This is indicated by the study of the Agency for Fundamental Rights of the European Union (EU) based 93,000 surveys and presented at a conference against discrimination because of sexual orientation or gender identity in which participated the European Commissioner for Fundamental Rights Martine Reicherts.
"You have to unlock the anti-discrimination directives and give them visibility," said Reicherts.
He stressed that the fight against this scourge "must be on the agenda of the European Commission" and that Member States should also take measures at national level to complement EU action, essential to effectively protect the LGBT requirement (lesbian, Gay, Bisexual and Transgender).
According to the report, 47% of gay and transgender Europeans were discriminated against in the past year, especially lesbians (55%) and young people aged between 18 and 24 (57%).
The rate drops to 38% in Spain, where only 10% of these cases were reported to the police, a percentage that matches the European average and the accompanying arguments victims as "the complaint does not change anything" (59 %) or "not worth it because it happens all the time" (44%).
The outlook does not improve when physical aggression occurs because only 17% of the victims went to police station to report a homophobic attack, an even lower percentage in Spain (16%).
The director of the group Transgender Europe, Ehrt Julia, was very concerned about these details and said that while the legislation is important, "is useless if we do not change the hearts and minds of people through education."
The last winner of the Eurovision Song Contest, the transsexual singer Conchita Wurst, called video "live in peace, in freedom, without hatred or fear."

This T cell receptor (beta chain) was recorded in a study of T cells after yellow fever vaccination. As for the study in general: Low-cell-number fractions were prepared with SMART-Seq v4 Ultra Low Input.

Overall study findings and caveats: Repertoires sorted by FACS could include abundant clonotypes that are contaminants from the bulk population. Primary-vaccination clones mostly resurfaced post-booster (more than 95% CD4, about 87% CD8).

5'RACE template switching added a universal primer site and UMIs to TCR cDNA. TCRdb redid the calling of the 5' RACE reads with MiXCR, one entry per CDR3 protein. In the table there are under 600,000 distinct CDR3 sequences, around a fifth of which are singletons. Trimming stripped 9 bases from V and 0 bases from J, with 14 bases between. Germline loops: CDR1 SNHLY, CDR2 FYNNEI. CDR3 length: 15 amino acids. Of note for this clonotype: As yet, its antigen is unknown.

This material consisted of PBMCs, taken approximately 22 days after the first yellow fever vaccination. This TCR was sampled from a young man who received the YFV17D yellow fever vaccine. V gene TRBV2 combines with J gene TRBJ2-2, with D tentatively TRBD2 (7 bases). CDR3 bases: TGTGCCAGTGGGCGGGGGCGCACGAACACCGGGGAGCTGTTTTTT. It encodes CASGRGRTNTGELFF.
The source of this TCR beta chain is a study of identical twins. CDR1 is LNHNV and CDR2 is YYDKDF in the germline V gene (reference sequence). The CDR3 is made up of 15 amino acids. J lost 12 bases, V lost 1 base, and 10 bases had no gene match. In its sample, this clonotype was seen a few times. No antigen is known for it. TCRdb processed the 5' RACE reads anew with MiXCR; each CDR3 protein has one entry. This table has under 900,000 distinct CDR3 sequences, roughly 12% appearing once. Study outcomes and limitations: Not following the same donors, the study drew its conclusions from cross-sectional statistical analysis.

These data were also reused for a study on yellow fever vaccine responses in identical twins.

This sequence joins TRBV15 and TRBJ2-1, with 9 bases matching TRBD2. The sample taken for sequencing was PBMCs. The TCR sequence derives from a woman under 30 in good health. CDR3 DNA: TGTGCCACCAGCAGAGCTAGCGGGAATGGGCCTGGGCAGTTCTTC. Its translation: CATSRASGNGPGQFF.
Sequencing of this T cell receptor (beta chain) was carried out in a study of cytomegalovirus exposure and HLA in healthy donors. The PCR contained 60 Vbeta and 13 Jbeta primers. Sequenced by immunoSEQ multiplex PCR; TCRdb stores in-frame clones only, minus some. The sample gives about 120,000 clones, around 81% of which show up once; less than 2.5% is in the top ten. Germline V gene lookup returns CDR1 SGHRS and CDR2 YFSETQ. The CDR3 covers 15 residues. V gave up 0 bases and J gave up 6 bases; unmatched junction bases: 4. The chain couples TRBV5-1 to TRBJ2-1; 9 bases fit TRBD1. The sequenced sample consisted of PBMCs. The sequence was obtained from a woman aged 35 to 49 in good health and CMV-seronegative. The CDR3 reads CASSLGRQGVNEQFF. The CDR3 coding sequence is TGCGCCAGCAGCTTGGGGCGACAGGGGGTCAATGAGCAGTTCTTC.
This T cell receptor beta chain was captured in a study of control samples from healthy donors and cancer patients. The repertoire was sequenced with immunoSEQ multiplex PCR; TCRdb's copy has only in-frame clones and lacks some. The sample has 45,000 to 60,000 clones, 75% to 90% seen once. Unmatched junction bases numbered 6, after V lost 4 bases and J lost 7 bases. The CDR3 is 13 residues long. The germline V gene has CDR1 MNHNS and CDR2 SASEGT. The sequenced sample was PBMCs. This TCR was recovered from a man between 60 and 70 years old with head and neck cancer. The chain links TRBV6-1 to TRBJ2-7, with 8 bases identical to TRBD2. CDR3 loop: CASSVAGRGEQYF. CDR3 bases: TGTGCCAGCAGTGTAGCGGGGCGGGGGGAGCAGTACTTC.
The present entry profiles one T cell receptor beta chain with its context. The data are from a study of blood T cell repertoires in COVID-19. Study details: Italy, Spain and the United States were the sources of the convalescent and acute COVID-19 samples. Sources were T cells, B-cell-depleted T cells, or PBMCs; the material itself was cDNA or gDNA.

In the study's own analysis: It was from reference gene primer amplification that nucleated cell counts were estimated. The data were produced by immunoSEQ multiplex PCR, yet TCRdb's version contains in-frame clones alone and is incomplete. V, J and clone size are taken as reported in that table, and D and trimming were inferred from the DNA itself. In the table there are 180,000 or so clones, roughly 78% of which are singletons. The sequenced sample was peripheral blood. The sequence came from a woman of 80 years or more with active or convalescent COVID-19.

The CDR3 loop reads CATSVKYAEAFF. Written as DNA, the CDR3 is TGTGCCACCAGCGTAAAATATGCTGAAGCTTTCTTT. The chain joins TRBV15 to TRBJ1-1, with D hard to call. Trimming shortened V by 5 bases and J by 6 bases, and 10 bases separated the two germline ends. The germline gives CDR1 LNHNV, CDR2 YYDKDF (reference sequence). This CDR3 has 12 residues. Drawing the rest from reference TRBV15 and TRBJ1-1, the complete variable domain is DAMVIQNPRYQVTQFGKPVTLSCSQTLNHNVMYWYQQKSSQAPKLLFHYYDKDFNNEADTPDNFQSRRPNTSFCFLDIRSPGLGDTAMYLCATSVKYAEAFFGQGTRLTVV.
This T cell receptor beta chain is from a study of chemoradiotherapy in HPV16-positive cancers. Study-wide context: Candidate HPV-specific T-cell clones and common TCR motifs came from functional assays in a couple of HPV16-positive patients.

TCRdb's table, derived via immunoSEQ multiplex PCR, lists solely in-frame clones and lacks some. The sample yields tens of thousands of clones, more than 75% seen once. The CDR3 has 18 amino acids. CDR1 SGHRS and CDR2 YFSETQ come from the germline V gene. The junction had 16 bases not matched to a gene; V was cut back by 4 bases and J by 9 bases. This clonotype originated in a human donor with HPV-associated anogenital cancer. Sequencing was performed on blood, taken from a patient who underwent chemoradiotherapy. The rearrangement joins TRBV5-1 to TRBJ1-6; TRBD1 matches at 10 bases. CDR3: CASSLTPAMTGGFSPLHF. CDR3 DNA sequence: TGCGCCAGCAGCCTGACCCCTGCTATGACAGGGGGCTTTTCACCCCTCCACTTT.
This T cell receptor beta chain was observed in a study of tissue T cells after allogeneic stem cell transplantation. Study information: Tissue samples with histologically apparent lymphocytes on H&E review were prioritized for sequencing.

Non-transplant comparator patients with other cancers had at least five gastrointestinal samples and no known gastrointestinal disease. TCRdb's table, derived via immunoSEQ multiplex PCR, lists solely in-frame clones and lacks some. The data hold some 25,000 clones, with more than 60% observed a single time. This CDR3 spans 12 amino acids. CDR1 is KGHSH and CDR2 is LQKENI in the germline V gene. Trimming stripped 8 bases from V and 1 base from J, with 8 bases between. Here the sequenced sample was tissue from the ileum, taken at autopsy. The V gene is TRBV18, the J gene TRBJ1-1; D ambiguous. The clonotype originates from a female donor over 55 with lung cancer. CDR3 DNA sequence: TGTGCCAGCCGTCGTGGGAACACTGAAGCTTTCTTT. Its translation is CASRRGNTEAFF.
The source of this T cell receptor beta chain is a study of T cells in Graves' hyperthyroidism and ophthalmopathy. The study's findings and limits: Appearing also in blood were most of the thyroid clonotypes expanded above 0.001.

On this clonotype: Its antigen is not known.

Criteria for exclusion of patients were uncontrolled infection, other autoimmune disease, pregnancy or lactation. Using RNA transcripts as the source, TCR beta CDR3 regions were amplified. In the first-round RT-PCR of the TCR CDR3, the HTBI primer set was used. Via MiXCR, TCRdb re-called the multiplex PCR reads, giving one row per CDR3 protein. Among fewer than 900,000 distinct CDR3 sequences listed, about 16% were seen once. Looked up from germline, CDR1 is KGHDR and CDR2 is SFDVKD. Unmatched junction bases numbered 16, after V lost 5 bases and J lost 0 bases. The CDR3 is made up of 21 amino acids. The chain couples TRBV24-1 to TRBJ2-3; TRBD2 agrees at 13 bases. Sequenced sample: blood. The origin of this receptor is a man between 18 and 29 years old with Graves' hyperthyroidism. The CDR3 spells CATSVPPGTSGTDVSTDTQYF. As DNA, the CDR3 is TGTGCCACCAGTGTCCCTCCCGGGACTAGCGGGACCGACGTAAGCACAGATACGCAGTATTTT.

A fear that is also present in the workplace, where 48% of respondents said they always or almost always hide their sexuality.
At least 19% felt discriminated against in the office, a problem that particularly affects transgender people when seeking employment (30%).
"More and more members of the EU are extending protection to areas such as employment," measures that allow homosexuals to live "more satisfied and less fear", according to Morten Kjaerum, director of the agency that prepared the study .
Almost 70% of respondents tried to hide their sexual orientation at school, a fact that does not surprise since 38% suffered homophobic attitudes or humiliating comments and 68% observed this type of behavior against other gay or transgender mates.
For the founder of the Dutch organization Gay Straight Alliance, Sarah Halilovic, it is necessary to make clear that "not fall in love with a man or a woman, you fall for a person."
According to a map produced by the International Lesbian, Gay, Bisexual and Transgender (ILGA), the European countries in which more than equal rights are respected UK (82%), Belgium (78%) and Spain (73 %), unlike Russia (6%), Azerbaijan (7%) and Armenia (9%), at the end of the list.